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Fleet Foxes - First Collection 2006 – 2009 Music Album Reviews

The box set collects the pure pleasures of Fleet Foxes’ early years including a smattering of B-sides and rarities that reveal the band’s long-running beatific spirit.

Fleet Foxes’ entrée to the greater world—2008’s Sun Giant EP and the self-titled debut from that same year—had an immediate impact on both indie and overground music at large. Critics adored Seattle singer-songwriter Robin Pecknold’s folk-pop project at a time when most of big-ticket indie’s more rocky and rustic fare was coming from the confines of Brooklyn; a considerable fanbase amassed seemingly out of thin air, coffee-shop playlists took to his breezy melodic grandeur like a barista to oat milk, and a “real-music” revival on the Billboard charts roiled on for several years after, with acts ranging from Mumford & Sons and the Lumineers to “American Idol” winner Phillip Phillips reaching for the folk-pop brass ring.

The instant success of these records was apparent to nearly everyone—except Pecknold himself. “Those are failures,” Pecknold told Pitchfork about Fleet Foxes’ first two Sub Pop releases, just five months after the release of Fleet Foxes. “I can hear every little thing that I would change.” Speaking alongside then-Fleet Foxes member Josh Tillman—who split from the band soon after the release of the 2011 follow-up Helplessness Blues—he professed admiration for the singularity of future tour mate Joanna Newsom while stating his belief that his band isn’t “anywhere close to where it should be musically...The sooner we can get started on another album the better. I don’t want to take three years off.”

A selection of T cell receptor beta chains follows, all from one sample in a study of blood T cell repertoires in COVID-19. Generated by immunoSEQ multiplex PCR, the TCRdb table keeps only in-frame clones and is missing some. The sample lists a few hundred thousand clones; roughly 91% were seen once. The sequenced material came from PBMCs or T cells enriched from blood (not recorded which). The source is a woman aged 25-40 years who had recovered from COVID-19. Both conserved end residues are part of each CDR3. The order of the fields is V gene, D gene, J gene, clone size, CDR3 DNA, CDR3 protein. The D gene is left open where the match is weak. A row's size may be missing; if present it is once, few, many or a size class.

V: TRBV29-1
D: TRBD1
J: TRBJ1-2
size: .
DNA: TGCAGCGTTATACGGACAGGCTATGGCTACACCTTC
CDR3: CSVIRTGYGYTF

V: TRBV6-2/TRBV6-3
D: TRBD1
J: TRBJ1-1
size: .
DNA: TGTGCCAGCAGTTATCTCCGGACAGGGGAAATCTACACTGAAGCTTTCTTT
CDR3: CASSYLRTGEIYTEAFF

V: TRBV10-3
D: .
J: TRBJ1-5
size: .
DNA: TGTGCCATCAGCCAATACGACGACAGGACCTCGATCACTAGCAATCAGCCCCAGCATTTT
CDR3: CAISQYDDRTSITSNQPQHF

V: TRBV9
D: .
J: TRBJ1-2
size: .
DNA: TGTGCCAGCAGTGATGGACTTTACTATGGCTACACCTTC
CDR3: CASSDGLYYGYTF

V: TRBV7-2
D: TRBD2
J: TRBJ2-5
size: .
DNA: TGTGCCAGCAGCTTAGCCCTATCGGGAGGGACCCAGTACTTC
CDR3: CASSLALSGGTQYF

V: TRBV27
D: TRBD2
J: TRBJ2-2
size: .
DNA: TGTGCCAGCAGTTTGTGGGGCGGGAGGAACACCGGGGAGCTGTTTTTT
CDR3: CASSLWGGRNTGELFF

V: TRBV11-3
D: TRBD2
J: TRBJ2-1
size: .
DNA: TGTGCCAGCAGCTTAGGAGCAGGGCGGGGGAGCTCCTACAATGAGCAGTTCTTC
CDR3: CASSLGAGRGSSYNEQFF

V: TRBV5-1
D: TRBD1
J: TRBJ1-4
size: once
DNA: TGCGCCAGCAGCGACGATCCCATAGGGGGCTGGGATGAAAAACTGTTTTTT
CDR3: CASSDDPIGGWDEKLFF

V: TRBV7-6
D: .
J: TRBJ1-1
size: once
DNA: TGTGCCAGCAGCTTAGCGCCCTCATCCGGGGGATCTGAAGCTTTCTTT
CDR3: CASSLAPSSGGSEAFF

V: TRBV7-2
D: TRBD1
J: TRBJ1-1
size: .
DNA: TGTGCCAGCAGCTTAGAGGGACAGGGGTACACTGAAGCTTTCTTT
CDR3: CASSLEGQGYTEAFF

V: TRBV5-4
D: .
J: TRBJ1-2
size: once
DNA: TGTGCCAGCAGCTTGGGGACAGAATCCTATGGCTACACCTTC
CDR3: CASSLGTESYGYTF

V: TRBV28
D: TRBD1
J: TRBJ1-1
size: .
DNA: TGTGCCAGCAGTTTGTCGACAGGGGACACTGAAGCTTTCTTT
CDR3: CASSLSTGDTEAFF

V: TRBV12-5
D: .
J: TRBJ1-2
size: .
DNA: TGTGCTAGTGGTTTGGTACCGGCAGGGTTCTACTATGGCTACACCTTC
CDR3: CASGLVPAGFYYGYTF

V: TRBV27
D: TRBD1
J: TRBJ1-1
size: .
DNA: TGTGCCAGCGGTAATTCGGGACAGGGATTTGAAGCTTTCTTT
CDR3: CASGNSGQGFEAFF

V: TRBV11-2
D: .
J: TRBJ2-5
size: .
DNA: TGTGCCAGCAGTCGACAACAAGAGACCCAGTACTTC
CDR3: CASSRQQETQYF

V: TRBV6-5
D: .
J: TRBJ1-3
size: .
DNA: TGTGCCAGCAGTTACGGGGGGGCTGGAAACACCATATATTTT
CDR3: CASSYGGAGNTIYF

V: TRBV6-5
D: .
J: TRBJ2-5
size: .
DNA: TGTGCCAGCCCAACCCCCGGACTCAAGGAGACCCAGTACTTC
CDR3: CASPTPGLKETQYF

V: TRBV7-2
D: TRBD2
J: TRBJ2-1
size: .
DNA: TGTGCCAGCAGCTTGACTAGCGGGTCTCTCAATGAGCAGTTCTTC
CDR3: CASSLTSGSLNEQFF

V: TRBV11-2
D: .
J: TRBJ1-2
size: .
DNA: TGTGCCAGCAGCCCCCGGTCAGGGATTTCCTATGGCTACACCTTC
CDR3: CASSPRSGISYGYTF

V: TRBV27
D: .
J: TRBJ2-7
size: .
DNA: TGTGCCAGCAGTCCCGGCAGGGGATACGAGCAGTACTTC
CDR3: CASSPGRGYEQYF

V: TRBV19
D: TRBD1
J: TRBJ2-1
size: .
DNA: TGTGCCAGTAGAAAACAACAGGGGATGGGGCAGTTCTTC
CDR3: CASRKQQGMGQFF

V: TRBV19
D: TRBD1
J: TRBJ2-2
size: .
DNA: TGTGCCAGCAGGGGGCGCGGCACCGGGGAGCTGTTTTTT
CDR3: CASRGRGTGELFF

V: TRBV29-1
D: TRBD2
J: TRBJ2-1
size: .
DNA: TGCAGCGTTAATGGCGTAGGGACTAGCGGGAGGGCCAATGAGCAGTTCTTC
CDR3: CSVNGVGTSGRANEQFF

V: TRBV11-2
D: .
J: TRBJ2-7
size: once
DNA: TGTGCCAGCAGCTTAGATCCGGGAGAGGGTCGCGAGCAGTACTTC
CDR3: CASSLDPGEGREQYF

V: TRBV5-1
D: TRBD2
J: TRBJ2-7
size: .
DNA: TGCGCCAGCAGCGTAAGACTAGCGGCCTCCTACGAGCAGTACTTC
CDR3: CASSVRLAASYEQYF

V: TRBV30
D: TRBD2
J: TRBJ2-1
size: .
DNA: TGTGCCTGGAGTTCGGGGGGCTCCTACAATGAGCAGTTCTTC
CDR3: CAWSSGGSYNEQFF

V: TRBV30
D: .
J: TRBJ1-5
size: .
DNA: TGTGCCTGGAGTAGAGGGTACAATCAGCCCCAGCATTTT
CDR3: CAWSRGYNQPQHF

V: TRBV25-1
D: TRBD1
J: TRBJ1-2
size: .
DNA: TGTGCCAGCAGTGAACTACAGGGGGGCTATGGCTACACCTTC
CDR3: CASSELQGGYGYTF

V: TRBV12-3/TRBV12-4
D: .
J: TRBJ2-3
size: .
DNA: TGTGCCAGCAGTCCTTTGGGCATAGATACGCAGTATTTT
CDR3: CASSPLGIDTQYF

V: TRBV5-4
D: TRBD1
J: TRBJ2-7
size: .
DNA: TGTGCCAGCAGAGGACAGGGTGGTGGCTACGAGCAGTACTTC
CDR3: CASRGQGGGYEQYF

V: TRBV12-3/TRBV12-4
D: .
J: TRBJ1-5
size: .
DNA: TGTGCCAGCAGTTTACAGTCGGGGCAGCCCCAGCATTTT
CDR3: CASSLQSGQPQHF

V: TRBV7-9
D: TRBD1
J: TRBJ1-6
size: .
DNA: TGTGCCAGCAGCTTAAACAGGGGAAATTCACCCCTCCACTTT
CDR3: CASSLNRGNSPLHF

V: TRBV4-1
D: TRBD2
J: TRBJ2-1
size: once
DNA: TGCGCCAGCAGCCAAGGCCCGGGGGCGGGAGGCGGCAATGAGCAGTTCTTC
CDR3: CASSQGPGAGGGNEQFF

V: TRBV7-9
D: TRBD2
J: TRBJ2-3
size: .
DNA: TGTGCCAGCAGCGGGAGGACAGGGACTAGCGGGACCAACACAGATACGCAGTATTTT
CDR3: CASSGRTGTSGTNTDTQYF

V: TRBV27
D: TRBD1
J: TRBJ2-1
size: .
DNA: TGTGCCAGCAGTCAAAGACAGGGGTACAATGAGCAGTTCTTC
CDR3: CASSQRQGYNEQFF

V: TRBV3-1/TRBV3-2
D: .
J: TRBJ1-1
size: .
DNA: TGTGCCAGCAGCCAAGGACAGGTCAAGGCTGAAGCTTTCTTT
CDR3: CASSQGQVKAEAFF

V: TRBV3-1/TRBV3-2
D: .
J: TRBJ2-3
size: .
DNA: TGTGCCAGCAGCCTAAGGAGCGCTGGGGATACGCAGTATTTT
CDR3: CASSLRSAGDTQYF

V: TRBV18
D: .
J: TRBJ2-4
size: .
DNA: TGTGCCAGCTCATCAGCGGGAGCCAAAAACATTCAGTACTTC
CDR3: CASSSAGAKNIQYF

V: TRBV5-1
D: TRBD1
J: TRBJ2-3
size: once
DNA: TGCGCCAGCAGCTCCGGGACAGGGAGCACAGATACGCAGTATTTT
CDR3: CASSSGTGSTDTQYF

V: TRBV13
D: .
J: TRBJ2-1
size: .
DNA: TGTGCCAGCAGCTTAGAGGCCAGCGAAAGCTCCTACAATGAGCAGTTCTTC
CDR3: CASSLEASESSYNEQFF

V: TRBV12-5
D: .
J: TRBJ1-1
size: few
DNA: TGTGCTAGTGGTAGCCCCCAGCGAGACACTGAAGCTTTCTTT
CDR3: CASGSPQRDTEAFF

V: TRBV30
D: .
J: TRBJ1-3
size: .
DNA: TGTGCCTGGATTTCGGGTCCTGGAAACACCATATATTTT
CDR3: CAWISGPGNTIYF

As it turned out, he’d take three anyway; and Helplessness Blues indeed represented a massive leap forward when it came to Pecknold’s talent for musical arrangement and personal, image-rich songwriting. That record and last year’s dark and quixotic Crack-Up are so far removed from the pure pleasures of Fleet Foxes’ earlier outings that they practically sound like the work of a different band. So it makes sense that Sun Giant and Fleet Foxes have been packaged as part of First Collection 2006-2009, which also includes Fleet Foxes’ little-heard debut EP from 2006, a smattering of B-sides and rarities, and an array of photographs capturing the band’s early years.

In fleshing out the project’s late-2000s era, First Collection also serves as a clear delineation between Fleet Foxes’ auspicious beginnings and the fascinating, complicated-sounding music they’ve become known for today. It’s newly rewarding to revisit Sun Giant and Fleet Foxes 10 years after their initial release. Granted, both records have been so perpetually in-the-air that coming into fresh contact with them might seem as simple of an act as intaking oxygen, a qualifier that only further highlights the easy pleasures contained within.

Recorded with clarity and precision by Pacific Northwest production vet Phil Ek, it’s still remarkable how fully-formed the songs on Sun Giant and Fleet Foxes are. The sound of both releases—harmony-drenched and folk-indebted indie, equally capable of sounding sunlit or stormy—are similar enough to consider them a singular document, and together they represent some of the most strikingly tuneful indie of the previous decade. There’s little hint of what was to come in the band’s discography, save for flashes of mercurial moodiness (the multi-suite darkness of “Mykonos,” “Your Protector”’s foreboding woodwinds and wordless outro) that represent Pecknold’s affinity for on-a-dime tonal shifts.